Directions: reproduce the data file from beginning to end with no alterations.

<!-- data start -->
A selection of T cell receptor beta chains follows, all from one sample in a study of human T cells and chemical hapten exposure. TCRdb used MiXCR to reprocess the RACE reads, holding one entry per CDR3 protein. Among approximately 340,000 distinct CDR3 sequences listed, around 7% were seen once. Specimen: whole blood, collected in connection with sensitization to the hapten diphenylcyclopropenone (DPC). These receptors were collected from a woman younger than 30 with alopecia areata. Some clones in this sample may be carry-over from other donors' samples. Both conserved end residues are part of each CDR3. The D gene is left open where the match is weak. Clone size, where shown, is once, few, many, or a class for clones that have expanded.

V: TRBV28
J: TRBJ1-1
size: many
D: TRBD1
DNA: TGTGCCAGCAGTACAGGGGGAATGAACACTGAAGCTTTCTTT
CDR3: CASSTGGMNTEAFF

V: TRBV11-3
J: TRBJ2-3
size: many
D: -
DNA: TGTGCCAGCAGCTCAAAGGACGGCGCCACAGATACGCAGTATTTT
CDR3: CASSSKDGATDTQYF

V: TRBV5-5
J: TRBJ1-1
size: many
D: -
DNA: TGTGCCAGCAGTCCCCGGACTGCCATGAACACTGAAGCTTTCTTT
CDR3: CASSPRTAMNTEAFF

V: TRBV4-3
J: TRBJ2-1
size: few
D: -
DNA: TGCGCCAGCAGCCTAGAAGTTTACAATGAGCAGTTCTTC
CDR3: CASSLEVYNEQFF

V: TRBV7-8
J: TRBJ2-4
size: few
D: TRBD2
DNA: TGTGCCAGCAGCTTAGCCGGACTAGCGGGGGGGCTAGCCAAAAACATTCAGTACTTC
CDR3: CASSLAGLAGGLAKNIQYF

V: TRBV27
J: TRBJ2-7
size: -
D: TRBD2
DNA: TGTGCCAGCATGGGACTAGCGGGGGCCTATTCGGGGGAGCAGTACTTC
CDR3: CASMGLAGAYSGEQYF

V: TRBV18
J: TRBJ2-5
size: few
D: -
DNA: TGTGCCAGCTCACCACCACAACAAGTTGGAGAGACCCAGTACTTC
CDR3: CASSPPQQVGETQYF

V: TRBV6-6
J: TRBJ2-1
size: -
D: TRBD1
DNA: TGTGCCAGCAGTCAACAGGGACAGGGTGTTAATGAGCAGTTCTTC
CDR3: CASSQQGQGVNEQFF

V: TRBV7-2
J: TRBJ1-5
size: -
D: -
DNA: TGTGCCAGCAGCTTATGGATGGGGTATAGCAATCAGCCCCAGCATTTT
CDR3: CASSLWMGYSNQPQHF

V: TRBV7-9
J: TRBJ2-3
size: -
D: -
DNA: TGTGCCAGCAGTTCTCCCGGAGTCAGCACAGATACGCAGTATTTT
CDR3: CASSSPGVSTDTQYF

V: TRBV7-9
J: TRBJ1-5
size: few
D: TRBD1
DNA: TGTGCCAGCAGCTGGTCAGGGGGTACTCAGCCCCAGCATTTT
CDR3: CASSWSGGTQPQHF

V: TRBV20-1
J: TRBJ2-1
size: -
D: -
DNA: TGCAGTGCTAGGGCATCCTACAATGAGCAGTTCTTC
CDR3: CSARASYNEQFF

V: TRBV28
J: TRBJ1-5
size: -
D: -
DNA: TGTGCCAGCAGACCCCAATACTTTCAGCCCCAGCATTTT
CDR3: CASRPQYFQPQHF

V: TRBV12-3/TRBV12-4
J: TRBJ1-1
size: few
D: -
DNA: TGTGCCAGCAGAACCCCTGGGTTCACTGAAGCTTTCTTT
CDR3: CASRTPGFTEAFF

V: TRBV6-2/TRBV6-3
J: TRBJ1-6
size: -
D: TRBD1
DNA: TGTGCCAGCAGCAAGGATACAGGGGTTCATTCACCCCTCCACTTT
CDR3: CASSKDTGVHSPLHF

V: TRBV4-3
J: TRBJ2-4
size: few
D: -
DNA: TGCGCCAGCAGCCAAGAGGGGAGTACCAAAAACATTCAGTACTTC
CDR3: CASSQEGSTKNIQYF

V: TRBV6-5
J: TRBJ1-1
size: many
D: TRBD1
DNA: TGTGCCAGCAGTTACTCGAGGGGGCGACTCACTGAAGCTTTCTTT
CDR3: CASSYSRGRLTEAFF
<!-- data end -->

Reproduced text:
A selection of T cell receptor beta chains follows, all from one sample in a study of human T cells and chemical hapten exposure. TCRdb used MiXCR to reprocess the RACE reads, holding one entry per CDR3 protein. Among approximately 340,000 distinct CDR3 sequences listed, around 7% were seen once. Specimen: whole blood, collected in connection with sensitization to the hapten diphenylcyclopropenone (DPC). These receptors were collected from a woman younger than 30 with alopecia areata. Some clones in this sample may be carry-over from other donors' samples. Both conserved end residues are part of each CDR3. The D gene is left open where the match is weak. Clone size, where shown, is once, few, many, or a class for clones that have expanded.

V: TRBV28
J: TRBJ1-1
size: many
D: TRBD1
DNA: TGTGCCAGCAGTACAGGGGGAATGAACACTGAAGCTTTCTTT
CDR3: CASSTGGMNTEAFF

V: TRBV11-3
J: TRBJ2-3
size: many
D: -
DNA: TGTGCCAGCAGCTCAAAGGACGGCGCCACAGATACGCAGTATTTT
CDR3: CASSSKDGATDTQYF

V: TRBV5-5
J: TRBJ1-1
size: many
D: -
DNA: TGTGCCAGCAGTCCCCGGACTGCCATGAACACTGAAGCTTTCTTT
CDR3: CASSPRTAMNTEAFF

V: TRBV4-3
J: TRBJ2-1
size: few
D: -
DNA: TGCGCCAGCAGCCTAGAAGTTTACAATGAGCAGTTCTTC
CDR3: CASSLEVYNEQFF

V: TRBV7-8
J: TRBJ2-4
size: few
D: TRBD2
DNA: TGTGCCAGCAGCTTAGCCGGACTAGCGGGGGGGCTAGCCAAAAACATTCAGTACTTC
CDR3: CASSLAGLAGGLAKNIQYF

V: TRBV27
J: TRBJ2-7
size: -
D: TRBD2
DNA: TGTGCCAGCATGGGACTAGCGGGGGCCTATTCGGGGGAGCAGTACTTC
CDR3: CASMGLAGAYSGEQYF

V: TRBV18
J: TRBJ2-5
size: few
D: -
DNA: TGTGCCAGCTCACCACCACAACAAGTTGGAGAGACCCAGTACTTC
CDR3: CASSPPQQVGETQYF

V: TRBV6-6
J: TRBJ2-1
size: -
D: TRBD1
DNA: TGTGCCAGCAGTCAACAGGGACAGGGTGTTAATGAGCAGTTCTTC
CDR3: CASSQQGQGVNEQFF

V: TRBV7-2
J: TRBJ1-5
size: -
D: -
DNA: TGTGCCAGCAGCTTATGGATGGGGTATAGCAATCAGCCCCAGCATTTT
CDR3: CASSLWMGYSNQPQHF

V: TRBV7-9
J: TRBJ2-3
size: -
D: -
DNA: TGTGCCAGCAGTTCTCCCGGAGTCAGCACAGATACGCAGTATTTT
CDR3: CASSSPGVSTDTQYF

V: TRBV7-9
J: TRBJ1-5
size: few
D: TRBD1
DNA: TGTGCCAGCAGCTGGTCAGGGGGTACTCAGCCCCAGCATTTT
CDR3: CASSWSGGTQPQHF

V: TRBV20-1
J: TRBJ2-1
size: -
D: -
DNA: TGCAGTGCTAGGGCATCCTACAATGAGCAGTTCTTC
CDR3: CSARASYNEQFF

V: TRBV28
J: TRBJ1-5
size: -
D: -
DNA: TGTGCCAGCAGACCCCAATACTTTCAGCCCCAGCATTTT
CDR3: CASRPQYFQPQHF

V: TRBV12-3/TRBV12-4
J: TRBJ1-1
size: few
D: -
DNA: TGTGCCAGCAGAACCCCTGGGTTCACTGAAGCTTTCTTT
CDR3: CASRTPGFTEAFF

V: TRBV6-2/TRBV6-3
J: TRBJ1-6
size: -
D: TRBD1
DNA: TGTGCCAGCAGCAAGGATACAGGGGTTCATTCACCCCTCCACTTT
CDR3: CASSKDTGVHSPLHF

V: TRBV4-3
J: TRBJ2-4
size: few
D: -
DNA: TGCGCCAGCAGCCAAGAGGGGAGTACCAAAAACATTCAGTACTTC
CDR3: CASSQEGSTKNIQYF

V: TRBV6-5
J: TRBJ1-1
size: many
D: TRBD1
DNA: TGTGCCAGCAGTTACTCGAGGGGGCGACTCACTGAAGCTTTCTTT
CDR3: CASSYSRGRLTEAFF